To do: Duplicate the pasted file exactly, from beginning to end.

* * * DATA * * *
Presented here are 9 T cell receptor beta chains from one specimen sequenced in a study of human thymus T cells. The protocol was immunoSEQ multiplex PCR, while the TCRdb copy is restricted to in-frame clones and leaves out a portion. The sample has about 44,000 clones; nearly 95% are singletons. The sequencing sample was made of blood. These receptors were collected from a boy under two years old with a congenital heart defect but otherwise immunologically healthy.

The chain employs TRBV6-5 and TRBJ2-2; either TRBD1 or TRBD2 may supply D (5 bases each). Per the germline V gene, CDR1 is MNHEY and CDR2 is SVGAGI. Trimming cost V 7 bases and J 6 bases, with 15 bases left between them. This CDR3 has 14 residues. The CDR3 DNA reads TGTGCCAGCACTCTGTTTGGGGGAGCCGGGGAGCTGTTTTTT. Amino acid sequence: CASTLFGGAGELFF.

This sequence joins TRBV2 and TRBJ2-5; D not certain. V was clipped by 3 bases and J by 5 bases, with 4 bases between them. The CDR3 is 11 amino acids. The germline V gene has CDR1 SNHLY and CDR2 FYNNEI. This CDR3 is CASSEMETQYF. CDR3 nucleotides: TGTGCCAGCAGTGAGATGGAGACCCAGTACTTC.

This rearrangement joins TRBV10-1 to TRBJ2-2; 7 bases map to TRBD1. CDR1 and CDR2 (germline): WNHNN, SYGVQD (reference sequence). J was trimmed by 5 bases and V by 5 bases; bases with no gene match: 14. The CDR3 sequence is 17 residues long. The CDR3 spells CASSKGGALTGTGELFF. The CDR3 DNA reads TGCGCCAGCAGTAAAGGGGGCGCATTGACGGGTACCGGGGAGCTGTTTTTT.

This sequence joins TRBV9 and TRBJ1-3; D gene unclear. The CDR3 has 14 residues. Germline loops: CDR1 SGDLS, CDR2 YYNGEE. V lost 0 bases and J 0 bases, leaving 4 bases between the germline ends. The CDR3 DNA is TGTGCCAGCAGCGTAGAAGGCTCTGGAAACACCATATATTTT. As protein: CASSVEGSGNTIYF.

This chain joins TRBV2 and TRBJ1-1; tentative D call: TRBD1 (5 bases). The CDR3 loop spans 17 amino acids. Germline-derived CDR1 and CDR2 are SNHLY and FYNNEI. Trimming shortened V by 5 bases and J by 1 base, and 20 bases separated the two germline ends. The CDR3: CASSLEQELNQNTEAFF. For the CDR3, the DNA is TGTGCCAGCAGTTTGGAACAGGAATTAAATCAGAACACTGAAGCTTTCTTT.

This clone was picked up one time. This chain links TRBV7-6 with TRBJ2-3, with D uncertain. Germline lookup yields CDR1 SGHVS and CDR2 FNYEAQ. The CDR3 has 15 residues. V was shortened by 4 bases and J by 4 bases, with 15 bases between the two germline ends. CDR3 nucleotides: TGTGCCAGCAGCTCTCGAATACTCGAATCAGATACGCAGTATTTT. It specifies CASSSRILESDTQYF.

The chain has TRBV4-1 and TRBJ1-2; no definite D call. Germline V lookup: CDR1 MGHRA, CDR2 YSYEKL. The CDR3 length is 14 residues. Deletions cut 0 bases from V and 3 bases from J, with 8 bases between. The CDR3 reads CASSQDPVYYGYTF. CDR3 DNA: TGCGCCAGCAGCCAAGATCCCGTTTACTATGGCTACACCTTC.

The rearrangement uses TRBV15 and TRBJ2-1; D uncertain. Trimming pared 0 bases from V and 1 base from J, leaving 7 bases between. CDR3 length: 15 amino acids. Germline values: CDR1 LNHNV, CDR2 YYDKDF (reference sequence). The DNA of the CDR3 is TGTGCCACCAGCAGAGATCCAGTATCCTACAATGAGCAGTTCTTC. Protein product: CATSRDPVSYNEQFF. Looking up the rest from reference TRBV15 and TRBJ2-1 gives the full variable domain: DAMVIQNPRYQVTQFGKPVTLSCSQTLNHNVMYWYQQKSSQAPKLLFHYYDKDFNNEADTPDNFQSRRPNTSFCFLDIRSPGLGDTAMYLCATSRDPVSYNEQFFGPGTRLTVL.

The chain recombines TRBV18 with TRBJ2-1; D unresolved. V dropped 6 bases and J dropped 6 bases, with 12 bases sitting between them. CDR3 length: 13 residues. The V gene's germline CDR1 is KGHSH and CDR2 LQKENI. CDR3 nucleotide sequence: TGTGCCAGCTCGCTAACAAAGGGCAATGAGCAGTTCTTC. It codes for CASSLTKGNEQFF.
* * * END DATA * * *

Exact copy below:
Presented here are 9 T cell receptor beta chains from one specimen sequenced in a study of human thymus T cells. The protocol was immunoSEQ multiplex PCR, while the TCRdb copy is restricted to in-frame clones and leaves out a portion. The sample has about 44,000 clones; nearly 95% are singletons. The sequencing sample was made of blood. These receptors were collected from a boy under two years old with a congenital heart defect but otherwise immunologically healthy.

The chain employs TRBV6-5 and TRBJ2-2; either TRBD1 or TRBD2 may supply D (5 bases each). Per the germline V gene, CDR1 is MNHEY and CDR2 is SVGAGI. Trimming cost V 7 bases and J 6 bases, with 15 bases left between them. This CDR3 has 14 residues. The CDR3 DNA reads TGTGCCAGCACTCTGTTTGGGGGAGCCGGGGAGCTGTTTTTT. Amino acid sequence: CASTLFGGAGELFF.

This sequence joins TRBV2 and TRBJ2-5; D not certain. V was clipped by 3 bases and J by 5 bases, with 4 bases between them. The CDR3 is 11 amino acids. The germline V gene has CDR1 SNHLY and CDR2 FYNNEI. This CDR3 is CASSEMETQYF. CDR3 nucleotides: TGTGCCAGCAGTGAGATGGAGACCCAGTACTTC.

This rearrangement joins TRBV10-1 to TRBJ2-2; 7 bases map to TRBD1. CDR1 and CDR2 (germline): WNHNN, SYGVQD (reference sequence). J was trimmed by 5 bases and V by 5 bases; bases with no gene match: 14. The CDR3 sequence is 17 residues long. The CDR3 spells CASSKGGALTGTGELFF. The CDR3 DNA reads TGCGCCAGCAGTAAAGGGGGCGCATTGACGGGTACCGGGGAGCTGTTTTTT.

This sequence joins TRBV9 and TRBJ1-3; D gene unclear. The CDR3 has 14 residues. Germline loops: CDR1 SGDLS, CDR2 YYNGEE. V lost 0 bases and J 0 bases, leaving 4 bases between the germline ends. The CDR3 DNA is TGTGCCAGCAGCGTAGAAGGCTCTGGAAACACCATATATTTT. As protein: CASSVEGSGNTIYF.

This chain joins TRBV2 and TRBJ1-1; tentative D call: TRBD1 (5 bases). The CDR3 loop spans 17 amino acids. Germline-derived CDR1 and CDR2 are SNHLY and FYNNEI. Trimming shortened V by 5 bases and J by 1 base, and 20 bases separated the two germline ends. The CDR3: CASSLEQELNQNTEAFF. For the CDR3, the DNA is TGTGCCAGCAGTTTGGAACAGGAATTAAATCAGAACACTGAAGCTTTCTTT.

This clone was picked up one time. This chain links TRBV7-6 with TRBJ2-3, with D uncertain. Germline lookup yields CDR1 SGHVS and CDR2 FNYEAQ. The CDR3 has 15 residues. V was shortened by 4 bases and J by 4 bases, with 15 bases between the two germline ends. CDR3 nucleotides: TGTGCCAGCAGCTCTCGAATACTCGAATCAGATACGCAGTATTTT. It specifies CASSSRILESDTQYF.

The chain has TRBV4-1 and TRBJ1-2; no definite D call. Germline V lookup: CDR1 MGHRA, CDR2 YSYEKL. The CDR3 length is 14 residues. Deletions cut 0 bases from V and 3 bases from J, with 8 bases between. The CDR3 reads CASSQDPVYYGYTF. CDR3 DNA: TGCGCCAGCAGCCAAGATCCCGTTTACTATGGCTACACCTTC.

The rearrangement uses TRBV15 and TRBJ2-1; D uncertain. Trimming pared 0 bases from V and 1 base from J, leaving 7 bases between. CDR3 length: 15 amino acids. Germline values: CDR1 LNHNV, CDR2 YYDKDF (reference sequence). The DNA of the CDR3 is TGTGCCACCAGCAGAGATCCAGTATCCTACAATGAGCAGTTCTTC. Protein product: CATSRDPVSYNEQFF. Looking up the rest from reference TRBV15 and TRBJ2-1 gives the full variable domain: DAMVIQNPRYQVTQFGKPVTLSCSQTLNHNVMYWYQQKSSQAPKLLFHYYDKDFNNEADTPDNFQSRRPNTSFCFLDIRSPGLGDTAMYLCATSRDPVSYNEQFFGPGTRLTVL.

The chain recombines TRBV18 with TRBJ2-1; D unresolved. V dropped 6 bases and J dropped 6 bases, with 12 bases sitting between them. CDR3 length: 13 residues. The V gene's germline CDR1 is KGHSH and CDR2 LQKENI. CDR3 nucleotide sequence: TGTGCCAGCTCGCTAACAAAGGGCAATGAGCAGTTCTTC. It codes for CASSLTKGNEQFF.